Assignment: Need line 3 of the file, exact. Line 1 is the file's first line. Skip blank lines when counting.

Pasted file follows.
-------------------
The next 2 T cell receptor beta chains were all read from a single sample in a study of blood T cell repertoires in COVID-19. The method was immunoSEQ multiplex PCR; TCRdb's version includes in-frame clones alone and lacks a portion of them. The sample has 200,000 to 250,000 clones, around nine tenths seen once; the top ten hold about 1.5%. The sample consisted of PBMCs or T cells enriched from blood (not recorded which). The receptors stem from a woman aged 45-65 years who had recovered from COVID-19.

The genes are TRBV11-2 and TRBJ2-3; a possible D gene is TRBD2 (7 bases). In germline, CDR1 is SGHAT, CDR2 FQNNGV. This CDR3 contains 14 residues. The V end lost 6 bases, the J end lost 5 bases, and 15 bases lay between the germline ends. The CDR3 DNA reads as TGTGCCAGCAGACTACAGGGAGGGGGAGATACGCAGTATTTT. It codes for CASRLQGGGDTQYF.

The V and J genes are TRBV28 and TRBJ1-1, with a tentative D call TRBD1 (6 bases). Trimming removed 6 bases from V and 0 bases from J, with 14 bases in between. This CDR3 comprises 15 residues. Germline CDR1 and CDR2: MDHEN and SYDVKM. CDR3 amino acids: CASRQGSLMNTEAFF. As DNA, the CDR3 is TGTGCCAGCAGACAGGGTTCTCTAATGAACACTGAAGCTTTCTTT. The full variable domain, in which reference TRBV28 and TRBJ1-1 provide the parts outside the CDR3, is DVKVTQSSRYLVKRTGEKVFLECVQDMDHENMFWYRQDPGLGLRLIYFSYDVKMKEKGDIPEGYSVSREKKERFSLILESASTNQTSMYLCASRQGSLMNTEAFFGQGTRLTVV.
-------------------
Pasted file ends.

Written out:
The V and J genes are TRBV28 and TRBJ1-1, with a tentative D call TRBD1 (6 bases). Trimming removed 6 bases from V and 0 bases from J, with 14 bases in between. This CDR3 comprises 15 residues. Germline CDR1 and CDR2: MDHEN and SYDVKM. CDR3 amino acids: CASRQGSLMNTEAFF. As DNA, the CDR3 is TGTGCCAGCAGACAGGGTTCTCTAATGAACACTGAAGCTTTCTTT. The full variable domain, in which reference TRBV28 and TRBJ1-1 provide the parts outside the CDR3, is DVKVTQSSRYLVKRTGEKVFLECVQDMDHENMFWYRQDPGLGLRLIYFSYDVKMKEKGDIPEGYSVSREKKERFSLILESASTNQTSMYLCASRQGSLMNTEAFFGQGTRLTVV.